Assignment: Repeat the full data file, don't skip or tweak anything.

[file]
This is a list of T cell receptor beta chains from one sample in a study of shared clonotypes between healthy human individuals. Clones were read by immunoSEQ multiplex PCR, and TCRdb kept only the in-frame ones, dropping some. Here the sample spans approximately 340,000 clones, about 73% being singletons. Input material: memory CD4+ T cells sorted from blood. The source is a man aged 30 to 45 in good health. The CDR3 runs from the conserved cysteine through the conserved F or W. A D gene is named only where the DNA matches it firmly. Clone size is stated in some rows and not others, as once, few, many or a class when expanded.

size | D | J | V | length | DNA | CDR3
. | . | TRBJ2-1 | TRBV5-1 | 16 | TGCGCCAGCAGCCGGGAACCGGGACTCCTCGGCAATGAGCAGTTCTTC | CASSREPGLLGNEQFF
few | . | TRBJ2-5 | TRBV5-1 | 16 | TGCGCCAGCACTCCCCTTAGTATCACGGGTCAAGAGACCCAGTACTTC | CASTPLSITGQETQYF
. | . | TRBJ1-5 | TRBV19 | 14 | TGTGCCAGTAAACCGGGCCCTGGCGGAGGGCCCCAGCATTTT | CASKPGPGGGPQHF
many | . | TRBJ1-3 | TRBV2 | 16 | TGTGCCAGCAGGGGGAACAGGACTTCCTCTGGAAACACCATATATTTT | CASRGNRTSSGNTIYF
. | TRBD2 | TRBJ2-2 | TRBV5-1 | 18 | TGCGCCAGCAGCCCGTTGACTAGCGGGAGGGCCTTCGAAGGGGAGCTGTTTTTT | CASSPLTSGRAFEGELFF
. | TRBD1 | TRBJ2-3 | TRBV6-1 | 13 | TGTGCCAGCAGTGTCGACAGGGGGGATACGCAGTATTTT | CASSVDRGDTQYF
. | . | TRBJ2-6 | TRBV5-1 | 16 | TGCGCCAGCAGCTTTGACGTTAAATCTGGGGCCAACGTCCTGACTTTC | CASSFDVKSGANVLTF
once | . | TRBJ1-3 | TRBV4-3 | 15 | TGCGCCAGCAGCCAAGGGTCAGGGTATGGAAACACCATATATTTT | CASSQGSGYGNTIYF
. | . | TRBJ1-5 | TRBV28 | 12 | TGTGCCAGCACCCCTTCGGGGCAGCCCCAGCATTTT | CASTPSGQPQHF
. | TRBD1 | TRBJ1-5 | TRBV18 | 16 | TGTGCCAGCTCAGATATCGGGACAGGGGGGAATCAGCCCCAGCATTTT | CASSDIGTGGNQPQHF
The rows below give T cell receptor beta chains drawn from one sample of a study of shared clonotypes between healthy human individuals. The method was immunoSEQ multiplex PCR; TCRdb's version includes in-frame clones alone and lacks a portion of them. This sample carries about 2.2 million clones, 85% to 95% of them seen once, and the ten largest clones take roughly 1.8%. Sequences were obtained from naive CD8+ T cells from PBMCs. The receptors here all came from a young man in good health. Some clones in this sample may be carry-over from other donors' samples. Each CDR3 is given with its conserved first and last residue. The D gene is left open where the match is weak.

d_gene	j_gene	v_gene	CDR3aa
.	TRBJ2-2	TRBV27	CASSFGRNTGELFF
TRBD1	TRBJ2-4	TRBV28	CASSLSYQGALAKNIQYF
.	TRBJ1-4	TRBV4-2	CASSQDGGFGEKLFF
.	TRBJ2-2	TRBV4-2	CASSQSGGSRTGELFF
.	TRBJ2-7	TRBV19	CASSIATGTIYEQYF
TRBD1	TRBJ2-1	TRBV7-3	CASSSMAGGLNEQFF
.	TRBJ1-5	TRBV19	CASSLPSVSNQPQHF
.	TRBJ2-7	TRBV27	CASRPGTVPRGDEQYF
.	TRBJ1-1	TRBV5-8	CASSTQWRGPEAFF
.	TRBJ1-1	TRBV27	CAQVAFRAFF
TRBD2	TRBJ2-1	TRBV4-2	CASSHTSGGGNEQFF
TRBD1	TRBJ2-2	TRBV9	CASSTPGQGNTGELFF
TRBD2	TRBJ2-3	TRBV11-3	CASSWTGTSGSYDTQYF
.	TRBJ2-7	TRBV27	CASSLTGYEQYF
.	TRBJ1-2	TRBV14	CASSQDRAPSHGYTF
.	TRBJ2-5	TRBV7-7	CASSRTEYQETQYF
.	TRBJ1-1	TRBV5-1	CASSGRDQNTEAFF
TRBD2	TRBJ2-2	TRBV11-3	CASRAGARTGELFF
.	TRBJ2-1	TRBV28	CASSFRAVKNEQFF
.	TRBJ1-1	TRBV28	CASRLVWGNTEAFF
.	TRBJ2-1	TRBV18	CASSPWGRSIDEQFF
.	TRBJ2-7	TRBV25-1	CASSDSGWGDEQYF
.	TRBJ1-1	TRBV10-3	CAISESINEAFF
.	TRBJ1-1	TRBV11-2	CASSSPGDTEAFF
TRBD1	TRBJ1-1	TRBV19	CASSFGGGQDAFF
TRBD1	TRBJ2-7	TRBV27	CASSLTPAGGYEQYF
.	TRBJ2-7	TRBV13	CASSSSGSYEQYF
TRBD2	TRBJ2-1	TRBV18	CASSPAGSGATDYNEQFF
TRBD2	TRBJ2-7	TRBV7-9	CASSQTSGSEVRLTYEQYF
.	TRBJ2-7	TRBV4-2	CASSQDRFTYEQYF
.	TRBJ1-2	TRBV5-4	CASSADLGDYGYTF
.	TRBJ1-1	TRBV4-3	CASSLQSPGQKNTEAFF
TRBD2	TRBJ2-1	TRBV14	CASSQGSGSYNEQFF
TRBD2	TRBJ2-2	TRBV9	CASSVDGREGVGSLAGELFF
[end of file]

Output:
This is a list of T cell receptor beta chains from one sample in a study of shared clonotypes between healthy human individuals. Clones were read by immunoSEQ multiplex PCR, and TCRdb kept only the in-frame ones, dropping some. Here the sample spans approximately 340,000 clones, about 73% being singletons. Input material: memory CD4+ T cells sorted from blood. The source is a man aged 30 to 45 in good health. The CDR3 runs from the conserved cysteine through the conserved F or W. A D gene is named only where the DNA matches it firmly. Clone size is stated in some rows and not others, as once, few, many or a class when expanded.

size | D | J | V | length | DNA | CDR3
. | . | TRBJ2-1 | TRBV5-1 | 16 | TGCGCCAGCAGCCGGGAACCGGGACTCCTCGGCAATGAGCAGTTCTTC | CASSREPGLLGNEQFF
few | . | TRBJ2-5 | TRBV5-1 | 16 | TGCGCCAGCACTCCCCTTAGTATCACGGGTCAAGAGACCCAGTACTTC | CASTPLSITGQETQYF
. | . | TRBJ1-5 | TRBV19 | 14 | TGTGCCAGTAAACCGGGCCCTGGCGGAGGGCCCCAGCATTTT | CASKPGPGGGPQHF
many | . | TRBJ1-3 | TRBV2 | 16 | TGTGCCAGCAGGGGGAACAGGACTTCCTCTGGAAACACCATATATTTT | CASRGNRTSSGNTIYF
. | TRBD2 | TRBJ2-2 | TRBV5-1 | 18 | TGCGCCAGCAGCCCGTTGACTAGCGGGAGGGCCTTCGAAGGGGAGCTGTTTTTT | CASSPLTSGRAFEGELFF
. | TRBD1 | TRBJ2-3 | TRBV6-1 | 13 | TGTGCCAGCAGTGTCGACAGGGGGGATACGCAGTATTTT | CASSVDRGDTQYF
. | . | TRBJ2-6 | TRBV5-1 | 16 | TGCGCCAGCAGCTTTGACGTTAAATCTGGGGCCAACGTCCTGACTTTC | CASSFDVKSGANVLTF
once | . | TRBJ1-3 | TRBV4-3 | 15 | TGCGCCAGCAGCCAAGGGTCAGGGTATGGAAACACCATATATTTT | CASSQGSGYGNTIYF
. | . | TRBJ1-5 | TRBV28 | 12 | TGTGCCAGCACCCCTTCGGGGCAGCCCCAGCATTTT | CASTPSGQPQHF
. | TRBD1 | TRBJ1-5 | TRBV18 | 16 | TGTGCCAGCTCAGATATCGGGACAGGGGGGAATCAGCCCCAGCATTTT | CASSDIGTGGNQPQHF
The rows below give T cell receptor beta chains drawn from one sample of a study of shared clonotypes between healthy human individuals. The method was immunoSEQ multiplex PCR; TCRdb's version includes in-frame clones alone and lacks a portion of them. This sample carries about 2.2 million clones, 85% to 95% of them seen once, and the ten largest clones take roughly 1.8%. Sequences were obtained from naive CD8+ T cells from PBMCs. The receptors here all came from a young man in good health. Some clones in this sample may be carry-over from other donors' samples. Each CDR3 is given with its conserved first and last residue. The D gene is left open where the match is weak.

d_gene	j_gene	v_gene	CDR3aa
.	TRBJ2-2	TRBV27	CASSFGRNTGELFF
TRBD1	TRBJ2-4	TRBV28	CASSLSYQGALAKNIQYF
.	TRBJ1-4	TRBV4-2	CASSQDGGFGEKLFF
.	TRBJ2-2	TRBV4-2	CASSQSGGSRTGELFF
.	TRBJ2-7	TRBV19	CASSIATGTIYEQYF
TRBD1	TRBJ2-1	TRBV7-3	CASSSMAGGLNEQFF
.	TRBJ1-5	TRBV19	CASSLPSVSNQPQHF
.	TRBJ2-7	TRBV27	CASRPGTVPRGDEQYF
.	TRBJ1-1	TRBV5-8	CASSTQWRGPEAFF
.	TRBJ1-1	TRBV27	CAQVAFRAFF
TRBD2	TRBJ2-1	TRBV4-2	CASSHTSGGGNEQFF
TRBD1	TRBJ2-2	TRBV9	CASSTPGQGNTGELFF
TRBD2	TRBJ2-3	TRBV11-3	CASSWTGTSGSYDTQYF
.	TRBJ2-7	TRBV27	CASSLTGYEQYF
.	TRBJ1-2	TRBV14	CASSQDRAPSHGYTF
.	TRBJ2-5	TRBV7-7	CASSRTEYQETQYF
.	TRBJ1-1	TRBV5-1	CASSGRDQNTEAFF
TRBD2	TRBJ2-2	TRBV11-3	CASRAGARTGELFF
.	TRBJ2-1	TRBV28	CASSFRAVKNEQFF
.	TRBJ1-1	TRBV28	CASRLVWGNTEAFF
.	TRBJ2-1	TRBV18	CASSPWGRSIDEQFF
.	TRBJ2-7	TRBV25-1	CASSDSGWGDEQYF
.	TRBJ1-1	TRBV10-3	CAISESINEAFF
.	TRBJ1-1	TRBV11-2	CASSSPGDTEAFF
TRBD1	TRBJ1-1	TRBV19	CASSFGGGQDAFF
TRBD1	TRBJ2-7	TRBV27	CASSLTPAGGYEQYF
.	TRBJ2-7	TRBV13	CASSSSGSYEQYF
TRBD2	TRBJ2-1	TRBV18	CASSPAGSGATDYNEQFF
TRBD2	TRBJ2-7	TRBV7-9	CASSQTSGSEVRLTYEQYF
.	TRBJ2-7	TRBV4-2	CASSQDRFTYEQYF
.	TRBJ1-2	TRBV5-4	CASSADLGDYGYTF
.	TRBJ1-1	TRBV4-3	CASSLQSPGQKNTEAFF
TRBD2	TRBJ2-1	TRBV14	CASSQGSGSYNEQFF
TRBD2	TRBJ2-2	TRBV9	CASSVDGREGVGSLAGELFF